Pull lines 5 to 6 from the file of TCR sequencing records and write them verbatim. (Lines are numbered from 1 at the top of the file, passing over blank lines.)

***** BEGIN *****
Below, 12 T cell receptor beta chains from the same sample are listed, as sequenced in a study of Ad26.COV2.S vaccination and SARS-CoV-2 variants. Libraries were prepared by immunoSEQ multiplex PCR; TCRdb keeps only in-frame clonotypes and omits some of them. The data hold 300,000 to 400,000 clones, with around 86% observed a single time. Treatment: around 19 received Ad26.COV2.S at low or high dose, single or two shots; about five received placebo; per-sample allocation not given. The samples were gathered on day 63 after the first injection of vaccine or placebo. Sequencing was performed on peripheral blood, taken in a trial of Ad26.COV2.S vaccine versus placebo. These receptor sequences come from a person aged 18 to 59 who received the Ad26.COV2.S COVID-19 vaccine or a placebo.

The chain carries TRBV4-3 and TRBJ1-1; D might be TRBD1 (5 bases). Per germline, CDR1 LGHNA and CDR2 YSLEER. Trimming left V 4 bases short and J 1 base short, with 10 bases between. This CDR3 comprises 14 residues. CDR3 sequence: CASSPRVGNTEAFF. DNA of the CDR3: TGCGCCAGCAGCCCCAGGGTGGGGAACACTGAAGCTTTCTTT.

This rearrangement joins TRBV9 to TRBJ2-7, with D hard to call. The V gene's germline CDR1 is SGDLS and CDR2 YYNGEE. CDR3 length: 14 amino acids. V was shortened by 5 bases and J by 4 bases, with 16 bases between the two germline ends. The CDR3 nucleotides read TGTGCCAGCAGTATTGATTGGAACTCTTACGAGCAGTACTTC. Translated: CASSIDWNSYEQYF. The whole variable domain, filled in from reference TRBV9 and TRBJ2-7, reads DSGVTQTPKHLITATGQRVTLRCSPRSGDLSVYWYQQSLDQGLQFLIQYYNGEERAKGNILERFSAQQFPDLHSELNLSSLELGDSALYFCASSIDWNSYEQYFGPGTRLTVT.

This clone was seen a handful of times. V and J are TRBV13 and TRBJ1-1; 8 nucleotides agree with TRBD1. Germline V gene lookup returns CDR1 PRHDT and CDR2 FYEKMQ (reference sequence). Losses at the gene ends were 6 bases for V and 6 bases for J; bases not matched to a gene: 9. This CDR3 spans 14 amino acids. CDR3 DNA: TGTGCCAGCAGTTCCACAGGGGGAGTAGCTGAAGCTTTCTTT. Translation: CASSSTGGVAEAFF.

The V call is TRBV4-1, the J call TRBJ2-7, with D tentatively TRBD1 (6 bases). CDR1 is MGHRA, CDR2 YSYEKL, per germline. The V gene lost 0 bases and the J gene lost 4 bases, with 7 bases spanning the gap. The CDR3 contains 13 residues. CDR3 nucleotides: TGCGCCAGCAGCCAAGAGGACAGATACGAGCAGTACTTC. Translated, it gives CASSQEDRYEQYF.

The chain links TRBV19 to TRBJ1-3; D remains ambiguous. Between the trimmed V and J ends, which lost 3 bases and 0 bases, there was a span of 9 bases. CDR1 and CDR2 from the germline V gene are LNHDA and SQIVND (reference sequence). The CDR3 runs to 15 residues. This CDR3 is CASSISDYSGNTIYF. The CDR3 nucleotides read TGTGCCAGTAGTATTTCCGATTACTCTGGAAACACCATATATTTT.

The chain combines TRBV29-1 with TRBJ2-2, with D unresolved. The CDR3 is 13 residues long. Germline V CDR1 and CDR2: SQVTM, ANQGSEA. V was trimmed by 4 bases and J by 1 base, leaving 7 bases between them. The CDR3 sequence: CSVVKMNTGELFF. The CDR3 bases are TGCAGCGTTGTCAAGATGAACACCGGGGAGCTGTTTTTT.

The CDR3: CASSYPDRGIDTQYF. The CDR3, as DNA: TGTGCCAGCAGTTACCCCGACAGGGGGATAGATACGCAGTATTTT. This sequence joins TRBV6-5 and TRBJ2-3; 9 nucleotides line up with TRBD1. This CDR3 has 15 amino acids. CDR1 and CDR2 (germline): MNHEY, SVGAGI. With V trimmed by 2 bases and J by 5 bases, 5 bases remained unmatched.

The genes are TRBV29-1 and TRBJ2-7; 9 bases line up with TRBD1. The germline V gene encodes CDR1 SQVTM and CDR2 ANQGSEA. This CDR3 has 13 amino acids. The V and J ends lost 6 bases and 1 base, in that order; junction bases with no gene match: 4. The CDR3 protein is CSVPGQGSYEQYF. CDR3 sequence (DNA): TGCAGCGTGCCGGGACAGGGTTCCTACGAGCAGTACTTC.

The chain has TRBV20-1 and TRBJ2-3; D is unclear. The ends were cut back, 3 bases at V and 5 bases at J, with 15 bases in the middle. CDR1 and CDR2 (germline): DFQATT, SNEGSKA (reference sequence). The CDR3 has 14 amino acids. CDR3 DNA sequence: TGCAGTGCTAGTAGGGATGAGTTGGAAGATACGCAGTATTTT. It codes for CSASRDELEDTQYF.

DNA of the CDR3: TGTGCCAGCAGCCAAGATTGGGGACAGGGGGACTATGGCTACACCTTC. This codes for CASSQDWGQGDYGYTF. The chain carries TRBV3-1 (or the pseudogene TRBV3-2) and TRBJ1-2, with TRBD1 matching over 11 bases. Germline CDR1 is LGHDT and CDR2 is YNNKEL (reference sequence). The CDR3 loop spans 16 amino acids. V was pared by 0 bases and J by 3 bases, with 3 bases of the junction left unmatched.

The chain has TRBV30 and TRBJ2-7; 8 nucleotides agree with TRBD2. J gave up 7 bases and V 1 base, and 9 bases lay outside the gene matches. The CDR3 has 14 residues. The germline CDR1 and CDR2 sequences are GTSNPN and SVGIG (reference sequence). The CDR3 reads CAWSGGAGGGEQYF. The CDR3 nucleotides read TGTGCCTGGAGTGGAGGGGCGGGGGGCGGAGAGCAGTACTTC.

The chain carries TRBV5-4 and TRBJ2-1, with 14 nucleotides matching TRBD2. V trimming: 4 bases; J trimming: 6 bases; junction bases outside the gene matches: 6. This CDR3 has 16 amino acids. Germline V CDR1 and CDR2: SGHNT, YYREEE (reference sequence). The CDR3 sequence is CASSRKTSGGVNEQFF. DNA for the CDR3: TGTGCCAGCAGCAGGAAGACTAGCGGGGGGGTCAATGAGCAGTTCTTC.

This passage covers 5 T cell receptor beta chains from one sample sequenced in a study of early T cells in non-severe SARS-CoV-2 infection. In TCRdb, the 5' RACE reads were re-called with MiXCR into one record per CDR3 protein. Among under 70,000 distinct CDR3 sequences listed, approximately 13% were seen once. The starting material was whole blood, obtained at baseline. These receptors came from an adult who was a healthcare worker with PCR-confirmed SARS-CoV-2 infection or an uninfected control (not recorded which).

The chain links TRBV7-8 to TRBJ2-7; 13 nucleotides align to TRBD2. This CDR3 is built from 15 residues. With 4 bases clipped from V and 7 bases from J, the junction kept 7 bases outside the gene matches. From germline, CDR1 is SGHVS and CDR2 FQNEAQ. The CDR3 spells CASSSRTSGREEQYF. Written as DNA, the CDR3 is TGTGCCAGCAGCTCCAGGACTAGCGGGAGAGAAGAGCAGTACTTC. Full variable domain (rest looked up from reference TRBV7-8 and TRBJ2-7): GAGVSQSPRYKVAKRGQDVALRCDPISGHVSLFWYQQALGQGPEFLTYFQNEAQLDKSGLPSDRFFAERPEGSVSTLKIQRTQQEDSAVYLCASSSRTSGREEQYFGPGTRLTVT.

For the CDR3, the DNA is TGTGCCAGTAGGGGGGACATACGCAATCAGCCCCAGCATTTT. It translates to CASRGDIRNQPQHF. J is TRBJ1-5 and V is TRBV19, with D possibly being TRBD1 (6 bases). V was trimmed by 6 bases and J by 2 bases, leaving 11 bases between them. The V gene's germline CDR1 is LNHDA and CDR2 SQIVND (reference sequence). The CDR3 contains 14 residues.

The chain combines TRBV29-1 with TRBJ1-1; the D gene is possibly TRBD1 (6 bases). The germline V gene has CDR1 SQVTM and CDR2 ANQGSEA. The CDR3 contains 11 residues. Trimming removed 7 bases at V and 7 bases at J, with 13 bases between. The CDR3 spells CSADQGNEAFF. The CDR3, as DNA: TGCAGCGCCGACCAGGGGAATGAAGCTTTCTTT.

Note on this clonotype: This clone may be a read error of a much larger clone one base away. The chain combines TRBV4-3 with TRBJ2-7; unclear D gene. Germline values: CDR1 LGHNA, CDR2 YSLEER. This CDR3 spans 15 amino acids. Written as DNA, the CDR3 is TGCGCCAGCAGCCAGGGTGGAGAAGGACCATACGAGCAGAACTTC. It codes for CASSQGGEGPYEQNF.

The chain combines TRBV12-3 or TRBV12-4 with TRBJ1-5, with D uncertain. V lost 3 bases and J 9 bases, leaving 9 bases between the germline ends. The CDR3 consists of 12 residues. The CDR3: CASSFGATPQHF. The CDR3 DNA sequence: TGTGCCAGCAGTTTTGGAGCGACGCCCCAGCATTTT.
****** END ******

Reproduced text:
The V call is TRBV4-1, the J call TRBJ2-7, with D tentatively TRBD1 (6 bases). CDR1 is MGHRA, CDR2 YSYEKL, per germline. The V gene lost 0 bases and the J gene lost 4 bases, with 7 bases spanning the gap. The CDR3 contains 13 residues. CDR3 nucleotides: TGCGCCAGCAGCCAAGAGGACAGATACGAGCAGTACTTC. Translated, it gives CASSQEDRYEQYF.

The chain links TRBV19 to TRBJ1-3; D remains ambiguous. Between the trimmed V and J ends, which lost 3 bases and 0 bases, there was a span of 9 bases. CDR1 and CDR2 from the germline V gene are LNHDA and SQIVND (reference sequence). The CDR3 runs to 15 residues. This CDR3 is CASSISDYSGNTIYF. The CDR3 nucleotides read TGTGCCAGTAGTATTTCCGATTACTCTGGAAACACCATATATTTT.